|Director: Robert Clouse|
|Screenplay: Jan Spears |
|Stars: Bruce Lee (Billy Lo), Kim Tai-jong (Billy Lo), Yuen Biao (Billy Lo), Albert Sham (Billy Lo), Gig Young (Jim Marshall), Dean Jagger (Dr. Land), Colleen Camp (Ann Morris), Hugh O’Brian (Steiner), Robert Wall (Carl Miller), Dan Inosanto (Pasqual), Ji Han-jae (Restaurant Fighter), Kareem Abdul-Jabbar (Hakim), Mel Novak (Stick), Sammo Hung (Lo Chen) |
|MPAA Rating: R |
|Year of Release: 1978|
|Country: Hong Kong / U.S. |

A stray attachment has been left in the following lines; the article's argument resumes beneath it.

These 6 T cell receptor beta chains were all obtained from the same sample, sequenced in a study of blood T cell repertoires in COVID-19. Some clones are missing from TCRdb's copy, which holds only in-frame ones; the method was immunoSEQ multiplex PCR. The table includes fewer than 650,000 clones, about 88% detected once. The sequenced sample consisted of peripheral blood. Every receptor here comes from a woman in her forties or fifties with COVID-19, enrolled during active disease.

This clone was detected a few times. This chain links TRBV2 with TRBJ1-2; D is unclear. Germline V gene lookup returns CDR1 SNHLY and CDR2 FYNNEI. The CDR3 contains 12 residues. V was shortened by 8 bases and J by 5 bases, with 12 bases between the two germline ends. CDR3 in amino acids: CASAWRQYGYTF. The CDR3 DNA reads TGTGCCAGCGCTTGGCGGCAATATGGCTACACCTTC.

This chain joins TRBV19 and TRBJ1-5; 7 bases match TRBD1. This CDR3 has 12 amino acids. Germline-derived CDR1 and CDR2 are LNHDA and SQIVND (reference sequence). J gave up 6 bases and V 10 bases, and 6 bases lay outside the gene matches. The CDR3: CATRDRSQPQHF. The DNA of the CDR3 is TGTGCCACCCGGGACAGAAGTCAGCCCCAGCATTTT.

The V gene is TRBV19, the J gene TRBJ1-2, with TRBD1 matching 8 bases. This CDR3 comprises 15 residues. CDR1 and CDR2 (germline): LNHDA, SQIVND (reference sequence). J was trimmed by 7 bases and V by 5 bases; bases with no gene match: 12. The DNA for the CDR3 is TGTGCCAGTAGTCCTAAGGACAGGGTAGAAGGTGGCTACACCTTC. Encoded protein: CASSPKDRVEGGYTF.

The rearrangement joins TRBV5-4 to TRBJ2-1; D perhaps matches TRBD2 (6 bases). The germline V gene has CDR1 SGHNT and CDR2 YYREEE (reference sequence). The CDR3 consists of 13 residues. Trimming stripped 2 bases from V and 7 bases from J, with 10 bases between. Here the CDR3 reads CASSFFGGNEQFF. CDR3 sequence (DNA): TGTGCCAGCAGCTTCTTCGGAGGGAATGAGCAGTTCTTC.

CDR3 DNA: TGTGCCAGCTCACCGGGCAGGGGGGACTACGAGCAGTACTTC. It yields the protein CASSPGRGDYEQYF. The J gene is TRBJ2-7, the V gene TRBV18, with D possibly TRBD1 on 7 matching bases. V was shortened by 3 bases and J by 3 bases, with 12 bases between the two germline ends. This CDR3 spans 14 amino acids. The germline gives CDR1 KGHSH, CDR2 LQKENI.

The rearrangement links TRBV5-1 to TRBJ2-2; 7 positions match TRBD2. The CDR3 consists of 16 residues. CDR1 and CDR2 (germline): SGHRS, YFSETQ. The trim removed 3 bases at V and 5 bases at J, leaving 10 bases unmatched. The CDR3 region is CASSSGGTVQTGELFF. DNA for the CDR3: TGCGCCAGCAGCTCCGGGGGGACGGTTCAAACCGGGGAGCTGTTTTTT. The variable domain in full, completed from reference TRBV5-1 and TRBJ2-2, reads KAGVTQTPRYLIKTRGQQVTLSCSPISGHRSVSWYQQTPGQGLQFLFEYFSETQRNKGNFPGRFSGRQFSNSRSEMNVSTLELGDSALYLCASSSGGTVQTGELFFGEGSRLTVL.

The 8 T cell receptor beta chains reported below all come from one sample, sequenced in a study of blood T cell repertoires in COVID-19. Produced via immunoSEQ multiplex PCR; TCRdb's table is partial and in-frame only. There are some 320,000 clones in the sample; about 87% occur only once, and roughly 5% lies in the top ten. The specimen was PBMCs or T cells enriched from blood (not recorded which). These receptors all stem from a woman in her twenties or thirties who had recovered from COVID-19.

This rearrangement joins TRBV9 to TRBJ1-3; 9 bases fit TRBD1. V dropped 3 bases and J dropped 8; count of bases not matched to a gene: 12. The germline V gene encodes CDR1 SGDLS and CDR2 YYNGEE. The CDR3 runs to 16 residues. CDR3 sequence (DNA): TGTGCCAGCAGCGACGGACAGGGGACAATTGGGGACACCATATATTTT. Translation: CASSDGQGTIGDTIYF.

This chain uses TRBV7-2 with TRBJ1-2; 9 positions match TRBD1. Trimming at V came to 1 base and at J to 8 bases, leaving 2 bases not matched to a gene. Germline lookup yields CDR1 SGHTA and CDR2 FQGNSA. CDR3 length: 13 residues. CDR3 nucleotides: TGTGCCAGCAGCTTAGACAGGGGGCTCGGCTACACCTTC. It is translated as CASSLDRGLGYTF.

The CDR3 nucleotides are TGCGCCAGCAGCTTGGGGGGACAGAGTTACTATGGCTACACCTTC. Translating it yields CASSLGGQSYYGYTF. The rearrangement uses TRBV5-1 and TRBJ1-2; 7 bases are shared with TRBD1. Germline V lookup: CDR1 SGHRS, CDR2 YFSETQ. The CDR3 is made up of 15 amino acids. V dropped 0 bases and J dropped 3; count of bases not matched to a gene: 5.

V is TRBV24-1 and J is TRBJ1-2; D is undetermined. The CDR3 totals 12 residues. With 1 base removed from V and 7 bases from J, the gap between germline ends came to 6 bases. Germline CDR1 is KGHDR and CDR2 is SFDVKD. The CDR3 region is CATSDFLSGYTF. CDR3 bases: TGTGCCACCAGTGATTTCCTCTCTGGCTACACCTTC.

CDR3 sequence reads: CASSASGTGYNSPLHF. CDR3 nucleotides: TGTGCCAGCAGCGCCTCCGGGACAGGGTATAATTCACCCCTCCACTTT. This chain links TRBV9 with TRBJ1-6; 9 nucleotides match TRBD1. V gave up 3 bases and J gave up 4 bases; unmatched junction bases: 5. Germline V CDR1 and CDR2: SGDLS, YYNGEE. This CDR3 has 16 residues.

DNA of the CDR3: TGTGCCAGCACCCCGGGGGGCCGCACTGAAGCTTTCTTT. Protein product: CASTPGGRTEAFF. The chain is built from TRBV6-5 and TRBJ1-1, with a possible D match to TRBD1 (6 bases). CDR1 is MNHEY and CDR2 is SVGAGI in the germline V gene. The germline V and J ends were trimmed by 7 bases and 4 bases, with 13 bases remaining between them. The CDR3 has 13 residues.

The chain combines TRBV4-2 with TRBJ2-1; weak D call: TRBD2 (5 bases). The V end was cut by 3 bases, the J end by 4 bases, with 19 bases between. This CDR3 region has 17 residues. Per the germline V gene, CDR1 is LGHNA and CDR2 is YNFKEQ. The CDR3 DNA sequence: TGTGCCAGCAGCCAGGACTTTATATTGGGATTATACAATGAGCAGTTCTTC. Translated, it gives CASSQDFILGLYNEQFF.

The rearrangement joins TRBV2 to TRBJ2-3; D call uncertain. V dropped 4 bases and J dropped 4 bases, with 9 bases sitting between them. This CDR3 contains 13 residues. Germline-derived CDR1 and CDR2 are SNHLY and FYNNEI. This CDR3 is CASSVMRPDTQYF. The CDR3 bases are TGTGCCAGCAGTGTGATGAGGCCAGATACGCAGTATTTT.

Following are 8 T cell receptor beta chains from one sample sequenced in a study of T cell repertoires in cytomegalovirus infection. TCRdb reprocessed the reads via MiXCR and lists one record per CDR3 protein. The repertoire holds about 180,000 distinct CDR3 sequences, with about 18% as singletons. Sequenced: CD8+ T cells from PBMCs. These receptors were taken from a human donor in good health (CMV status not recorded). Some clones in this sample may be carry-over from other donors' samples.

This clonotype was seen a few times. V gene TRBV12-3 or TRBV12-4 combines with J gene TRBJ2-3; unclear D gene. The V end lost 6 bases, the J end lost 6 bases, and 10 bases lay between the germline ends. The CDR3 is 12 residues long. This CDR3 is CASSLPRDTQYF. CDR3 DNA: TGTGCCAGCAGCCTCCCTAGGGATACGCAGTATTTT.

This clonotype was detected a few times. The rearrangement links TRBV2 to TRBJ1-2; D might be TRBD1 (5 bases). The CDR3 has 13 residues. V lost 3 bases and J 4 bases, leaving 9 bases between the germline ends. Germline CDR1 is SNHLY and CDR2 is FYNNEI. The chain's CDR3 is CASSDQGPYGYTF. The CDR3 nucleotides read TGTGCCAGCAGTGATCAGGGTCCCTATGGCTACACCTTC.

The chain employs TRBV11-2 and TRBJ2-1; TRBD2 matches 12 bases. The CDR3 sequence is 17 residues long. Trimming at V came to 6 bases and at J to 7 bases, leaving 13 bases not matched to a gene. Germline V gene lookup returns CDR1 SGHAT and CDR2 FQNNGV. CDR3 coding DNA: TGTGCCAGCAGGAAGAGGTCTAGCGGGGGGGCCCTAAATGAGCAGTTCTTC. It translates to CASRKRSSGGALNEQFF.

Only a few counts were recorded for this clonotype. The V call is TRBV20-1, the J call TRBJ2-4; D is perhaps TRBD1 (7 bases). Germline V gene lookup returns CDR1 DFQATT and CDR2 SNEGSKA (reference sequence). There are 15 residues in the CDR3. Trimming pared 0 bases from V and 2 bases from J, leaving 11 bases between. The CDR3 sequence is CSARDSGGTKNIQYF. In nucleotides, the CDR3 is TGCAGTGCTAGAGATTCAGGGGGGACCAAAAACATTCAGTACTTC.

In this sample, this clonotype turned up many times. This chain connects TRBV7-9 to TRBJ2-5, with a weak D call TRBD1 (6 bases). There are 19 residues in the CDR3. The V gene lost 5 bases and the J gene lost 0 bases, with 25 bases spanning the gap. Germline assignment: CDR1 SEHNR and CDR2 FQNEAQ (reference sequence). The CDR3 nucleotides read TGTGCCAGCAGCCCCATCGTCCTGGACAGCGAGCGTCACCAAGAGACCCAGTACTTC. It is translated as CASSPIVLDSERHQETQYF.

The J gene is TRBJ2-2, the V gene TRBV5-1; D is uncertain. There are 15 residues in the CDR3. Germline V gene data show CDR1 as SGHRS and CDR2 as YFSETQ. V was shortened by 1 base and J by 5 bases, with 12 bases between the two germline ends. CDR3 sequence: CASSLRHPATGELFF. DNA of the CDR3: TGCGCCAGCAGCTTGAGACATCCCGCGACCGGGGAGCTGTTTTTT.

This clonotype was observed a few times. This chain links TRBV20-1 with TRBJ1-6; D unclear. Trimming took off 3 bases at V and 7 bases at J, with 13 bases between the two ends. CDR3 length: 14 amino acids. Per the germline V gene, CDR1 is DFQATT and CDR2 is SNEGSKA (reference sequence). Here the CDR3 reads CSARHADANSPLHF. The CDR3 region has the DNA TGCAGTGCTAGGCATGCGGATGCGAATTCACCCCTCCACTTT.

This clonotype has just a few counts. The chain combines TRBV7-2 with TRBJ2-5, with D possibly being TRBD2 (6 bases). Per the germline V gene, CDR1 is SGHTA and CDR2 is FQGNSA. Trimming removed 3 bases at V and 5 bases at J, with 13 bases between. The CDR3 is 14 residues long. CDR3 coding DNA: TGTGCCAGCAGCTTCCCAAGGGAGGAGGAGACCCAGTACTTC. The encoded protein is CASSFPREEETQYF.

There has never been a cinematic phenomenon quite like Brucploitation, in which dozens of low-budget films were churned out in the wake of martial artist Bruce Lee’s unexpected death at the height of his international stardom in 1973. These films didn’t just mimic his style, but purported in some twisted way to be actual Bruce Lee films. This was accomplished primarily by featuring martial artists with stage names like Bruce Li, Bruce Lai, Bruce Le, Tiger Lee, Conan Lee, Bruce Chen, and Bruce Thai who looked vaguely like Lee and could roughly approximate his martial arts skills. In some cases, the films appropriated footage of Lee himself, and many of them used Lee’s name in the title, such as Bruce’s Fingers (1976), Return of Bruce (1977) and The Clones of Bruce Lee (1979), while others were made to appear to be sequels to actual Lee films, such as The Big Boss Part 2 (1976), Fist of Fury Part 2 (1976), and True Game of Death (1979). As author Grady Hendrix described it, Brucploitation is “one of the tackiest acts of cinematic necrophilia you’ll ever see.”